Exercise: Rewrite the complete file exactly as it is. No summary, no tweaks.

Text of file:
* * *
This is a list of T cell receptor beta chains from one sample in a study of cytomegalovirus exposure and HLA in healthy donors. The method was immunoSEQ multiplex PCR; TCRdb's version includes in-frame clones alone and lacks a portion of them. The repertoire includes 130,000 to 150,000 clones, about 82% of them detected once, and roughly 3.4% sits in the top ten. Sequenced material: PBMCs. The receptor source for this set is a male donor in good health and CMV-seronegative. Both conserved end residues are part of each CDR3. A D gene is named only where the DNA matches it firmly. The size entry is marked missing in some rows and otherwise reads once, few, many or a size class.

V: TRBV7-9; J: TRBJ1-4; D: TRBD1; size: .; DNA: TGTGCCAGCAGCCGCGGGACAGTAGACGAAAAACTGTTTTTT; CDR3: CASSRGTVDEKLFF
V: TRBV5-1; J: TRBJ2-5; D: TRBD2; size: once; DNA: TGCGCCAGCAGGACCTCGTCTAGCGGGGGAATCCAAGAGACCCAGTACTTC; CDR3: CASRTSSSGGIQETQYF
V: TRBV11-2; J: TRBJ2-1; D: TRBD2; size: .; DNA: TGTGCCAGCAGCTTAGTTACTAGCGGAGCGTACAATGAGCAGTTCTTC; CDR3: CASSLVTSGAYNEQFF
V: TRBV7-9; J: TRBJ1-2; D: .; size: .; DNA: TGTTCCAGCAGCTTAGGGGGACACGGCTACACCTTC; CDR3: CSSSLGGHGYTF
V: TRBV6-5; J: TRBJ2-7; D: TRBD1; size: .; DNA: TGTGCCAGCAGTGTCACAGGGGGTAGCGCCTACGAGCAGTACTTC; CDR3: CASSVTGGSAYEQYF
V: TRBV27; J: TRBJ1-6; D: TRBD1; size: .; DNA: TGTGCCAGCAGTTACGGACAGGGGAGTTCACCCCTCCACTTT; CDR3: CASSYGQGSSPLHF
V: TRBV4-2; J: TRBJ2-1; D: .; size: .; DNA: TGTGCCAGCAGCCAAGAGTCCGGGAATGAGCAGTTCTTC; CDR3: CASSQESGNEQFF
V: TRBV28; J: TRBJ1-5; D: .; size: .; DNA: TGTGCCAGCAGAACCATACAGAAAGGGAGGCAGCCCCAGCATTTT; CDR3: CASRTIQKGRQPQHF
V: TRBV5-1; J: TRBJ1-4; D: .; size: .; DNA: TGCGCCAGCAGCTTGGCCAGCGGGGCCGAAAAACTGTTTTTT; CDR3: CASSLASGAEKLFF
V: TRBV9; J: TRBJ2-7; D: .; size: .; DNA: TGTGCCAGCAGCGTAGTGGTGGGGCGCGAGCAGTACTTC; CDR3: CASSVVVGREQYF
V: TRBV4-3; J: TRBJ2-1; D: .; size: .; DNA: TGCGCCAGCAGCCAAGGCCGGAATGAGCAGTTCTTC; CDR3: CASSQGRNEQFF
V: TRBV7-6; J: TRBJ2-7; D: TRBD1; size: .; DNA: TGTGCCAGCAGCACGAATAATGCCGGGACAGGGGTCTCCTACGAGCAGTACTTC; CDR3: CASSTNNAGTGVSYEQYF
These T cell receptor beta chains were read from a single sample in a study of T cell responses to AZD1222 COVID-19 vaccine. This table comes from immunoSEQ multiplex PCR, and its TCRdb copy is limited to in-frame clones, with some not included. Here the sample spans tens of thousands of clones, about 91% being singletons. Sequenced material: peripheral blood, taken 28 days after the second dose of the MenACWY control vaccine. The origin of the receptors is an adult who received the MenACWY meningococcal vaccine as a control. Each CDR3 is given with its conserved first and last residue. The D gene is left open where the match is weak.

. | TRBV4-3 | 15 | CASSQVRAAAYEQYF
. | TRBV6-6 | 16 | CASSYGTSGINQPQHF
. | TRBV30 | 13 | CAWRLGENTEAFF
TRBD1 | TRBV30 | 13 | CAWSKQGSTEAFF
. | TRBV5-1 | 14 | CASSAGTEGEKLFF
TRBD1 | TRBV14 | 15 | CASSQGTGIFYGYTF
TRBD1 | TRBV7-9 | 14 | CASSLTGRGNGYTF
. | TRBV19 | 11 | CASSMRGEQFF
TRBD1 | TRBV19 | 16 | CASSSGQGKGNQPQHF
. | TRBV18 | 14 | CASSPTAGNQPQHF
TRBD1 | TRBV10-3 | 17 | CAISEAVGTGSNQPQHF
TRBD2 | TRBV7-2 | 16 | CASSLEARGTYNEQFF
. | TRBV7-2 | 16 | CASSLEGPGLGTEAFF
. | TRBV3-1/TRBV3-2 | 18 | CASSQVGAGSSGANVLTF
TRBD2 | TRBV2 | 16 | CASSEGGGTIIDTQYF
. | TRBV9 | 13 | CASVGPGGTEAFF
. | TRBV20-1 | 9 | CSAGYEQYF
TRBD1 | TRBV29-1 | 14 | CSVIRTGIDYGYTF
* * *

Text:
This is a list of T cell receptor beta chains from one sample in a study of cytomegalovirus exposure and HLA in healthy donors. The method was immunoSEQ multiplex PCR; TCRdb's version includes in-frame clones alone and lacks a portion of them. The repertoire includes 130,000 to 150,000 clones, about 82% of them detected once, and roughly 3.4% sits in the top ten. Sequenced material: PBMCs. The receptor source for this set is a male donor in good health and CMV-seronegative. Both conserved end residues are part of each CDR3. A D gene is named only where the DNA matches it firmly. The size entry is marked missing in some rows and otherwise reads once, few, many or a size class.

V: TRBV7-9; J: TRBJ1-4; D: TRBD1; size: .; DNA: TGTGCCAGCAGCCGCGGGACAGTAGACGAAAAACTGTTTTTT; CDR3: CASSRGTVDEKLFF
V: TRBV5-1; J: TRBJ2-5; D: TRBD2; size: once; DNA: TGCGCCAGCAGGACCTCGTCTAGCGGGGGAATCCAAGAGACCCAGTACTTC; CDR3: CASRTSSSGGIQETQYF
V: TRBV11-2; J: TRBJ2-1; D: TRBD2; size: .; DNA: TGTGCCAGCAGCTTAGTTACTAGCGGAGCGTACAATGAGCAGTTCTTC; CDR3: CASSLVTSGAYNEQFF
V: TRBV7-9; J: TRBJ1-2; D: .; size: .; DNA: TGTTCCAGCAGCTTAGGGGGACACGGCTACACCTTC; CDR3: CSSSLGGHGYTF
V: TRBV6-5; J: TRBJ2-7; D: TRBD1; size: .; DNA: TGTGCCAGCAGTGTCACAGGGGGTAGCGCCTACGAGCAGTACTTC; CDR3: CASSVTGGSAYEQYF
V: TRBV27; J: TRBJ1-6; D: TRBD1; size: .; DNA: TGTGCCAGCAGTTACGGACAGGGGAGTTCACCCCTCCACTTT; CDR3: CASSYGQGSSPLHF
V: TRBV4-2; J: TRBJ2-1; D: .; size: .; DNA: TGTGCCAGCAGCCAAGAGTCCGGGAATGAGCAGTTCTTC; CDR3: CASSQESGNEQFF
V: TRBV28; J: TRBJ1-5; D: .; size: .; DNA: TGTGCCAGCAGAACCATACAGAAAGGGAGGCAGCCCCAGCATTTT; CDR3: CASRTIQKGRQPQHF
V: TRBV5-1; J: TRBJ1-4; D: .; size: .; DNA: TGCGCCAGCAGCTTGGCCAGCGGGGCCGAAAAACTGTTTTTT; CDR3: CASSLASGAEKLFF
V: TRBV9; J: TRBJ2-7; D: .; size: .; DNA: TGTGCCAGCAGCGTAGTGGTGGGGCGCGAGCAGTACTTC; CDR3: CASSVVVGREQYF
V: TRBV4-3; J: TRBJ2-1; D: .; size: .; DNA: TGCGCCAGCAGCCAAGGCCGGAATGAGCAGTTCTTC; CDR3: CASSQGRNEQFF
V: TRBV7-6; J: TRBJ2-7; D: TRBD1; size: .; DNA: TGTGCCAGCAGCACGAATAATGCCGGGACAGGGGTCTCCTACGAGCAGTACTTC; CDR3: CASSTNNAGTGVSYEQYF
These T cell receptor beta chains were read from a single sample in a study of T cell responses to AZD1222 COVID-19 vaccine. This table comes from immunoSEQ multiplex PCR, and its TCRdb copy is limited to in-frame clones, with some not included. Here the sample spans tens of thousands of clones, about 91% being singletons. Sequenced material: peripheral blood, taken 28 days after the second dose of the MenACWY control vaccine. The origin of the receptors is an adult who received the MenACWY meningococcal vaccine as a control. Each CDR3 is given with its conserved first and last residue. The D gene is left open where the match is weak.

. | TRBV4-3 | 15 | CASSQVRAAAYEQYF
. | TRBV6-6 | 16 | CASSYGTSGINQPQHF
. | TRBV30 | 13 | CAWRLGENTEAFF
TRBD1 | TRBV30 | 13 | CAWSKQGSTEAFF
. | TRBV5-1 | 14 | CASSAGTEGEKLFF
TRBD1 | TRBV14 | 15 | CASSQGTGIFYGYTF
TRBD1 | TRBV7-9 | 14 | CASSLTGRGNGYTF
. | TRBV19 | 11 | CASSMRGEQFF
TRBD1 | TRBV19 | 16 | CASSSGQGKGNQPQHF
. | TRBV18 | 14 | CASSPTAGNQPQHF
TRBD1 | TRBV10-3 | 17 | CAISEAVGTGSNQPQHF
TRBD2 | TRBV7-2 | 16 | CASSLEARGTYNEQFF
. | TRBV7-2 | 16 | CASSLEGPGLGTEAFF
. | TRBV3-1/TRBV3-2 | 18 | CASSQVGAGSSGANVLTF
TRBD2 | TRBV2 | 16 | CASSEGGGTIIDTQYF
. | TRBV9 | 13 | CASVGPGGTEAFF
. | TRBV20-1 | 9 | CSAGYEQYF
TRBD1 | TRBV29-1 | 14 | CSVIRTGIDYGYTF